Slim vs. Skinny

If you ask any parent of an extra slim child, they will have at least one story to tell you about that one time someone said something about their child. What you may not know, is that they had to bite their tongue or hold back tears. What most people don't see is the struggle. The daily struggle it is for parents of a slim child. The pressure they're under to help them gain weight. Every single meal. Every single weight check. Every blood draw. There is so much more that may be hidden or unknown to an outsider. So please, I ask you to think before you speak. Choose your words wisely. 

Words.

Words are a funny thing. If you break it down and think about it, words are jumbled letters put together to make a sound. They are part of our language, our every day life. Why is it that certain words can mean the same thing, but have a different connotation for us?

 

The Slim Child vs. Skinny Child.

When describing people, why is the word slim is a more polite way of saying skinny? Why is being a skinny child a bad thing?

Tiny…Little…Slight…Bony…Gangly…Lanky…Underweight… 

All of these words have a negative connotation. Let’s talk about that last one: underweight. What defines ‘underweight’? Is it just the comparison of a slim child to an average built child with a ‘normal’ BMI (Body Mass Index)? Why as a society — as a human race — do we put so much emphasis on being ‘average’? Why do we feel being average is ‘perfect’? Where does this need for comparison come from?

I write this from the perspective as a woman, as a mother — as a fellow human.

In American culture, it is considered taboo to call someone overweight to his face. Again, that need to compare a thin child to an average child exists. But why, as a society, is it acceptable to call a person skinny [to his face]? Is it because people think it’s a good thing to be thin? Is a lean stature perceived as healthy? Attractive?

I Was a Thin Girl Once…

As a young girl, teenager and in my early twenties I was always thin. People felt the need to comment on how skinny I was. As a young teenager, I was self-conscious of my lean stature. I would come home from school and secretly eat candy bars in hopes of gaining weight.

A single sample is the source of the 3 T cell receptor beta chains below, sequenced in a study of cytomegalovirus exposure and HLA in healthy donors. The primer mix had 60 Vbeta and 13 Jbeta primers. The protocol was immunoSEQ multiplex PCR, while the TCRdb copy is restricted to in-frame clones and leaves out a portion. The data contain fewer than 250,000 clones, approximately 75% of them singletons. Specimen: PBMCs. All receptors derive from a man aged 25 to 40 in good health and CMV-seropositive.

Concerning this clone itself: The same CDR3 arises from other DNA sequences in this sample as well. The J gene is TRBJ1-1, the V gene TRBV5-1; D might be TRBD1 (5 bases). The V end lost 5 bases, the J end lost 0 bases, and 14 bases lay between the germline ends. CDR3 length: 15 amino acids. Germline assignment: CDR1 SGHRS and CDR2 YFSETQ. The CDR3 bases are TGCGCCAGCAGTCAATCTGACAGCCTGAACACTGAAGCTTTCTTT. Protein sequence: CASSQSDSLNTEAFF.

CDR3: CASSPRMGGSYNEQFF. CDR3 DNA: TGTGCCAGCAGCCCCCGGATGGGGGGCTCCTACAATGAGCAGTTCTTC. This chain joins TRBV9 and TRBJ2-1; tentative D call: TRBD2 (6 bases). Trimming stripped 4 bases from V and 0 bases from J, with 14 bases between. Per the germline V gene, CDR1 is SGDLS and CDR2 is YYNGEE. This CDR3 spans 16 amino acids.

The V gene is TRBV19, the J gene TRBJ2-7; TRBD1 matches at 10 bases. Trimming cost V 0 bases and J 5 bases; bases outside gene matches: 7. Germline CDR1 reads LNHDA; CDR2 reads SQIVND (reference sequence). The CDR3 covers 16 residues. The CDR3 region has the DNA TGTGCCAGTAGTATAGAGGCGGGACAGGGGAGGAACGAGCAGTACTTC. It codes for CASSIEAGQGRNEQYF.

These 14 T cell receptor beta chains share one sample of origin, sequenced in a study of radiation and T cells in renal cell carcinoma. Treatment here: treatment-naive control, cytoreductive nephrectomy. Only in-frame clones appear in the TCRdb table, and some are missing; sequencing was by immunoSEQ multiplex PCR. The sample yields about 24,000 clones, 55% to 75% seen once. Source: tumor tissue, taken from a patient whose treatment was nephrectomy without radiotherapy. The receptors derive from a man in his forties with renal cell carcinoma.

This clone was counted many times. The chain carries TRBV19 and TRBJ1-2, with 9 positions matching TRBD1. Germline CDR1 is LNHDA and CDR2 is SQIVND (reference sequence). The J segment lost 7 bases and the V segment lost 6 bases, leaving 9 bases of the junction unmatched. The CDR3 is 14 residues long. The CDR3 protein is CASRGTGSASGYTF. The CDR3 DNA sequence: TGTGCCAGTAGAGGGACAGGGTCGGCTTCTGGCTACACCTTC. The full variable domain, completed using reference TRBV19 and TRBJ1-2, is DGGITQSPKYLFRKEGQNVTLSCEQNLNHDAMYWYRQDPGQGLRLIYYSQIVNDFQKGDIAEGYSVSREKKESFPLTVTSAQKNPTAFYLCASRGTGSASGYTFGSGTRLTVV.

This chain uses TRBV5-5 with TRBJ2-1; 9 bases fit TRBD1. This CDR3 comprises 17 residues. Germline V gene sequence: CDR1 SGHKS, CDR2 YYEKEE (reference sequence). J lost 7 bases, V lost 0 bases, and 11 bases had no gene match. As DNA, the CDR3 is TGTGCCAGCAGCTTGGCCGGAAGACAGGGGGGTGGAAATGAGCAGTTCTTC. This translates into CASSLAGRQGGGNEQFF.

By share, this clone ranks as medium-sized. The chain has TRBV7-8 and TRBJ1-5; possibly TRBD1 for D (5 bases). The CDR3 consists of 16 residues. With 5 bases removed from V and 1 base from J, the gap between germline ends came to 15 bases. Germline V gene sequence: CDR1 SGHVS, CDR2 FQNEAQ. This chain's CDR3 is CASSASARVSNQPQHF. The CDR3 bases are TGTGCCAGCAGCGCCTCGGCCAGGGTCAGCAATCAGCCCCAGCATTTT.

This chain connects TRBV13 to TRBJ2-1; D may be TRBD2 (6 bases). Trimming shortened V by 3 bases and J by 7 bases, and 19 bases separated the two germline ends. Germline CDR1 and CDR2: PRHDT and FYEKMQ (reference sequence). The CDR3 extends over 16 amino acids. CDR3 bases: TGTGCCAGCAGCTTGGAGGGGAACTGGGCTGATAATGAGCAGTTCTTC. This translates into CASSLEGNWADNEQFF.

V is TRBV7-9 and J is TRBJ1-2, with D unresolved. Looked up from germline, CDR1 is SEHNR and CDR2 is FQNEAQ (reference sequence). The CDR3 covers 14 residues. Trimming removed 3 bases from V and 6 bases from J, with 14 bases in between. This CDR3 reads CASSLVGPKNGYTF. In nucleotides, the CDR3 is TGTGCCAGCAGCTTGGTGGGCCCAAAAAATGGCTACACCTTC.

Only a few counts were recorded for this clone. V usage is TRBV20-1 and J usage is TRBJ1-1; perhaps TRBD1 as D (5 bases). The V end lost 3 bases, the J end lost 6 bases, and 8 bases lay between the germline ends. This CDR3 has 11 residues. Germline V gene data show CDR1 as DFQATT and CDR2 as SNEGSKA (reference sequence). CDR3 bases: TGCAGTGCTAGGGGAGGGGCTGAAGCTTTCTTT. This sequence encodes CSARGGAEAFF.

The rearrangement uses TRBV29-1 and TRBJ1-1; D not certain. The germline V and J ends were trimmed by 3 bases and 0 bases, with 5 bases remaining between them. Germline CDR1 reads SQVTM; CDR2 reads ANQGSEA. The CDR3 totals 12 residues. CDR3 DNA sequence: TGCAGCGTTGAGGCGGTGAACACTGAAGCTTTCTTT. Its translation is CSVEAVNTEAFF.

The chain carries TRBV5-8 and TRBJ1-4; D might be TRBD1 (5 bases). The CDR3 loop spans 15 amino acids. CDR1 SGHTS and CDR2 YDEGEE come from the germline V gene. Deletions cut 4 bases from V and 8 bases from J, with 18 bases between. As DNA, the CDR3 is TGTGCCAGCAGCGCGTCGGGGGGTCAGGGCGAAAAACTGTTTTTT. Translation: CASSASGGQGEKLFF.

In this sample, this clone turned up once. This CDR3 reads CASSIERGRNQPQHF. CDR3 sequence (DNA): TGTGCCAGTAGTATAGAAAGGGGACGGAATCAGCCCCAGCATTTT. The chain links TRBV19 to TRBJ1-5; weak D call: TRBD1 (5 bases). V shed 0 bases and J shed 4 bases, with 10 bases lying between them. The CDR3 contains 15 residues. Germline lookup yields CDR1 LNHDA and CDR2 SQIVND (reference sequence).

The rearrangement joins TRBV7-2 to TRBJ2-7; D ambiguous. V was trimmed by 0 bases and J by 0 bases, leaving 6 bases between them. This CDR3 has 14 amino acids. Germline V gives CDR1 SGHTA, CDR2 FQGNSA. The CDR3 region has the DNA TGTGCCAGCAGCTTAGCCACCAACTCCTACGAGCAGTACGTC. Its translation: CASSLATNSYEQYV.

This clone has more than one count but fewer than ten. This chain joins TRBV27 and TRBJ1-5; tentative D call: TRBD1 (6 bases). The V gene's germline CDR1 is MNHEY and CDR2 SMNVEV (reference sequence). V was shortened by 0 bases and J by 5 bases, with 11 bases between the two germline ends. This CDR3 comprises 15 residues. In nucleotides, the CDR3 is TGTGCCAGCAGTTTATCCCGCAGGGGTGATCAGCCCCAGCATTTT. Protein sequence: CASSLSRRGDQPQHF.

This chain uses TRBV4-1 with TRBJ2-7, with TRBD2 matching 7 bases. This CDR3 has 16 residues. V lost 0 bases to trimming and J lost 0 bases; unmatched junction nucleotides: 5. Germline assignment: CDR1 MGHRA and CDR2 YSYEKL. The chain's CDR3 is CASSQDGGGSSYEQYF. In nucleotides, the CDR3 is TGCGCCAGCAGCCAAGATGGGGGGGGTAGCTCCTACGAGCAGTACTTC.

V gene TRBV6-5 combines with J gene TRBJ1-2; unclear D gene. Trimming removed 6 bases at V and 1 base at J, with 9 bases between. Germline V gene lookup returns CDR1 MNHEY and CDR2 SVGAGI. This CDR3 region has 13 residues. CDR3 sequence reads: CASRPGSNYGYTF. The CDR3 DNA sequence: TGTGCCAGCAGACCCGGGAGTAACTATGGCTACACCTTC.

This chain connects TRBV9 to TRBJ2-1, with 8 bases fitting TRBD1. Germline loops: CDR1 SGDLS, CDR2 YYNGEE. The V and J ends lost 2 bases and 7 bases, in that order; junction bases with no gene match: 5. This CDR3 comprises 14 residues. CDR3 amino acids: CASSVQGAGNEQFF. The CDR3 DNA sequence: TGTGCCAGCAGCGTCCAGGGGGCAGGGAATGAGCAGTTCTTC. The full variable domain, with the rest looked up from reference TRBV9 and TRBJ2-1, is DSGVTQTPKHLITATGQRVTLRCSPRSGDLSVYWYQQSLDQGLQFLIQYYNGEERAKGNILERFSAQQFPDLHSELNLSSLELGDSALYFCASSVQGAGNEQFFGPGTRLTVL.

When I went off to college I weighed 105 pounds at five and half feet tall. I remember coming home to visit; when my mom saw me she innocently said, “You’ve lost weight.” I burst into tears. I hadn’t gained the usual freshman fifteen.

Now, as a mother myself, I worry. I worry about my kids, both my girl and boy. I worry about these words:

Scrawny…Bean Pole…Pip Squeak…Skin & Bones…Tiny…Skinny… 

How will these words affect my children?

 

How Do I Market Slim-Fit Pants to “Skinny Kids”?

As a business owner, I often ask myself, how do I approach marketing our pants without using words that hurtPants for Peanuts is a brand of pants designed specifically with extra skinny kids in mind. Does our own name, Pants for Peanuts, bring up that negative connotation? Should I use words like “low BMI” or “Failure to Thrive to describe my customer? I’m no wordsmith, but I know those are not sexy marketing terms.

 

When Skinny is Not a Compliment

Sticks and stones may break my bones but words can never hurt me. As parents I ask that we teach our children not to say hurtful words, so no child has to use that awful phrase. We have to lead by example. DO talk about our bodies as healthy or unhealthy. DO talk about the miracle that they are, the way they function and give us life. DON’T say negative things about our own body and other’s. DON’T overemphasize the importance of a so-called “perfect body”. Even if telling someone they look skinny feels like a compliment – DON’T say anything. Our children are listening. Whether you or someone is small in stature, average or above average — STOP commenting. STOP, because ALL bodies are perfect and amazing no matter what size.

If you relate to this story, please share. Hopefully, we can make people stop and think before they speak. Most people don't realize it's not always a compliment to be called 'skinny'.  

💙💚 Lovingly signed,
The Mother of a Perfectly Perfect Peanut (aka: Natalie)
Pants for Peanuts | When Slim-Fit Isn't Slim Enough

Have trouble finding pants for your child? Please check out our line of extra slim pants for kids! www.pantsforpeanuts.com — When Slim-Fit Isn't Slim Enough! 

A solution for parents seeking extra slim-fit pants for their child.

 

 

 

 

 


1 comment

  • Natalie,
    You and I have had conversations about this very topic. My mom could have written this over 30 years ago. I’m so proud of you!

    Melissa

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